“Folk Art Everywhere”

“Folk Art Everywhere”

CAFAM, or the Craft and Folk Art Museum, in Los Angeles, has  marvelous public programs.

 Called “Folk Art Everywhere“, this unique program … promotes the unique cultural and artistic landscape of Los Angeles by bringing art into unexpected spaces and celebrating all folk. Look for us in restaurants, markets, community centers, coffee shops, bookstores and other places where people naturally gather.”

All over the city, interested participants can learn to build their own percussion instruments, help to create a one-hour radio segment, or, as we did recently, observe and savor a Traditional Ethiopian Coffee Ceremony.

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Held at the  Little Ethiopian Restaurant, located in no other than the  “Little Ethiopia” neighborhood of L.A., our adventure was kicked off by the owner sharing with us the concept and meaning of the traditional coffee-making ritual of his native Ethiopia.

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We were a varied, enthusiastic, and fascinated group, asking many questions, such as what was the significance of the popcorn displayed in bowls on the long table. Answer as I understood it: the popcorn represents the harvest.  And, it is a fun and tasty little prelude to the freshly made coffee we were going to taste.

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The raw coffee beans are roasted.  The popcorn is nibbled.

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An electric burner substitutes for the traditional brazier, and modern coffee grinder for the more time-consuming mortar and pestle.

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The Jebena,  the traditional container used to brew the coffee, is usually made of pottery. “Typically when the coffee boils up through the neck it is poured in and out of another container to cool it, and then is put back into the jebena until it happens again. To pour the coffee from the jebena a filter made from horsehair or other material is placed in the spout of the jebena to prevent the grounds from escaping.” —http://en.wikipedia.org/wiki/Jebena

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Our lovely and friendly guide!

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The moment we have all been waiting for, (or I have, anyway!).  Encouraged by the tantalizing fragrance, we are at last able to “wake up and smell the coffee”…and taste it too!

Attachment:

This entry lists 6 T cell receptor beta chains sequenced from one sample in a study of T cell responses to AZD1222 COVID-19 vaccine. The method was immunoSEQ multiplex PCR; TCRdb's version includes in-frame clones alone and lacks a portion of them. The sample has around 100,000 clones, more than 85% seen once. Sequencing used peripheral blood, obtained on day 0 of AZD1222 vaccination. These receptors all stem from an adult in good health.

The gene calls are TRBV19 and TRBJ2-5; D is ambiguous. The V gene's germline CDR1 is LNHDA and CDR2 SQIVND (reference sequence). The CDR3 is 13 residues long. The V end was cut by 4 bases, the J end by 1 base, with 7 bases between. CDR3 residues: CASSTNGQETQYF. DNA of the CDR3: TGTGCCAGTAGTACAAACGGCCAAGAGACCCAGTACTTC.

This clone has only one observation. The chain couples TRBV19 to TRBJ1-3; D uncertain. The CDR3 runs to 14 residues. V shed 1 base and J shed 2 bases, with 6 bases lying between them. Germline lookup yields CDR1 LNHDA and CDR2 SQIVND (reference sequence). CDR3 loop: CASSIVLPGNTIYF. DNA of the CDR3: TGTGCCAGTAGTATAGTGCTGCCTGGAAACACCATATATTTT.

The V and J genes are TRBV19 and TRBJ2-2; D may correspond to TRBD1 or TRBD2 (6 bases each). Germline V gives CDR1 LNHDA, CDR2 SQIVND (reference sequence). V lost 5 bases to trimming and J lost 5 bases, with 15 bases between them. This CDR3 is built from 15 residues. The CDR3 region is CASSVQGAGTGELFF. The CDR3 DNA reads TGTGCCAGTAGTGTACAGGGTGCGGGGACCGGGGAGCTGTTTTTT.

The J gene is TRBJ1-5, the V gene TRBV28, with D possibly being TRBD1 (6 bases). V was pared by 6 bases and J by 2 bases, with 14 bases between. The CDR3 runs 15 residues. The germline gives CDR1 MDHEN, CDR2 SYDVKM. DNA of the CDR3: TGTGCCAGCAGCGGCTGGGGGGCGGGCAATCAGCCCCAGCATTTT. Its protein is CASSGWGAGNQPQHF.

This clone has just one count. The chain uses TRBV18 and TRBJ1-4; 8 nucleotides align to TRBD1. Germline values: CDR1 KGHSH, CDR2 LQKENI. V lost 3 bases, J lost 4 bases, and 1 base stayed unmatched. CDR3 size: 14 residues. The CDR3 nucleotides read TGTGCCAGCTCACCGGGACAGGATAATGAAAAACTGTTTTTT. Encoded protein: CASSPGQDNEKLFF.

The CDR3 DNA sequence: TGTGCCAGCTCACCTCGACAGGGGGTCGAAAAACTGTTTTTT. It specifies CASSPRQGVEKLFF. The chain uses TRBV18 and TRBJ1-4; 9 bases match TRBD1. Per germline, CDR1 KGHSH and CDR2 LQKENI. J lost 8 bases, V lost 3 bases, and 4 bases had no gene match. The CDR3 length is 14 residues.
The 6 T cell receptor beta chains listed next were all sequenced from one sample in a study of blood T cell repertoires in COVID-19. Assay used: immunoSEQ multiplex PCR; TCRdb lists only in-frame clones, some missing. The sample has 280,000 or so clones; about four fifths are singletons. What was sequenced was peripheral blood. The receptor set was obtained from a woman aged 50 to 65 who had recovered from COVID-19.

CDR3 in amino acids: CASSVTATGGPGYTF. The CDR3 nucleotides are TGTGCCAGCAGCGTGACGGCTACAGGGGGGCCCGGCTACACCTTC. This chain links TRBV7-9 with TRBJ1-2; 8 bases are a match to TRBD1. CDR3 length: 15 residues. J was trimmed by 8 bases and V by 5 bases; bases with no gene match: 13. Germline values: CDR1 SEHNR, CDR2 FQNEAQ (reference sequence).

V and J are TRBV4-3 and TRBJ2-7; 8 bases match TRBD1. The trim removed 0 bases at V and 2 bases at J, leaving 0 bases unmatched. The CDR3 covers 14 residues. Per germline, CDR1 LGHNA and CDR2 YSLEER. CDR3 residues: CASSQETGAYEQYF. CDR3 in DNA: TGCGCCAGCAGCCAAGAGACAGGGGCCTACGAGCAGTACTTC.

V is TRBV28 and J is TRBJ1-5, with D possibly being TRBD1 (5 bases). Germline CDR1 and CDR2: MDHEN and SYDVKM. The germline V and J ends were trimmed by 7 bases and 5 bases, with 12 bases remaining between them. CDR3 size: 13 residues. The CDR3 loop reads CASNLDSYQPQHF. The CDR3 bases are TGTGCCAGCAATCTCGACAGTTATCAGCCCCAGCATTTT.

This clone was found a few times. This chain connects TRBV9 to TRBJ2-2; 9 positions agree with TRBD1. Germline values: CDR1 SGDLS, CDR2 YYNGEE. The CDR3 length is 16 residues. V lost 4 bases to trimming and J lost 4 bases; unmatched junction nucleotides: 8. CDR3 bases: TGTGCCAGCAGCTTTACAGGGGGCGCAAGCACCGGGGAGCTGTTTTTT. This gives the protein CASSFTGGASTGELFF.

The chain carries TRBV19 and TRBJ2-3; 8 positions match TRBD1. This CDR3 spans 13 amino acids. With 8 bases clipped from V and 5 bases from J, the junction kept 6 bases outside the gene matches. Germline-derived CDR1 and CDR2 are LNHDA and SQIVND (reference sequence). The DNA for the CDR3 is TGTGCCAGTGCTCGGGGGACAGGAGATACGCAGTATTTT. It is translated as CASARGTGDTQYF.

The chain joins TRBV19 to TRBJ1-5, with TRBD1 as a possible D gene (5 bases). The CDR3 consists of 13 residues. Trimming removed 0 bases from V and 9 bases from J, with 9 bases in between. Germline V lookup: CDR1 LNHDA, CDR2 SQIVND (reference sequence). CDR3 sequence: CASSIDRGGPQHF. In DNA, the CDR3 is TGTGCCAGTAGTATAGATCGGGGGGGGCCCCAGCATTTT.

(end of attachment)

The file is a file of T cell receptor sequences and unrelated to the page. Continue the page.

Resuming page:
I am here to tell you…it didn’t disappoint!  And neither did the delicious Ethiopian lunch we enjoyed afterwards.  We needed some sustenance to go with our coffee, of course.

Learning about cuisine and culture, enjoying gastronomic delights, chatting with like-minded individuals…what’s not to love?

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Many thanks to Mr. Sonny Abegaze, Project Manager, Folk Art Everywhere, A Project of the Craft and Folk Art Museum.

Another example of L.A.’s moveable feast.  Don’t miss it.  Folk Art  IS Everywhere!

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Kitchen Contemplation

Kitchen Contemplation

I have a relatively humble kitchen…and  I love it.  I  love my humble kitchen, because it affords me an “inter-space’, an inner space, and an interstice between the activities of work, home and play.    I love to come into my kitchen of an early morning, make a small cup of strong espresso, (and drink it from one of my Mom’s unique ceramic espresso cups) write, contemplate, write, and contemplate again, even though this initially meditative time often morphs into list making, or checking email on my phone…

If it’s lunch-time, and I’m working in my home office and studio, I may sit in my kitchen, and read articles from an ever-present selection of inspirational and educational publications.  It’s a monthly challenge to imbibe them whole, and every word, as I love to do.  As creative entrepreneur Abby Kerr would say…don’t want to miss a drop!

To enter my kitchen from the central hallway, I pass a door which has become an image patchwork of beloved young family members and their original artwork.  Every time I pass through the doorway, the possibility is there to consider, cherish and appreciate them, and send them my love and well-wishes.

A wonderfully convenient shelf offers display space for treasured wedding gifts; a beautiful Asian lacquered tray, an obscure Belgian coffee maker (from a seriously coffee-obsessed friend), and it’s more modern cousin, the French Press.  We use these for company, and special occasions.  Otherwise they remain a “shelf-scape”.

What contemplative space would be complete without a chalkboard door?  It’s the perfect place to note dreams, hopes and plans. Ours tends towards the task, to-do, gotta get it done before the future comes list, but we do celebrate each task in living color!  The chalkboard border is painted with glow in the dark paint, with a few glow in the dark stars thrown in for good measure.

It must look really beautiful and mysterious at night when all the lights are out…but we usually don’t see it then.  Maybe I can get a nocturnal shot, and use it to illustrate another post, “Kitchen Contemplation II”...

What is your favorite nook or cranny, space or place to muse, meditate, contemplate and commune?

If you have one, or more, please share it with us here.  We love to hear from you.  Remember, we are all contemplating this thing called Life, together.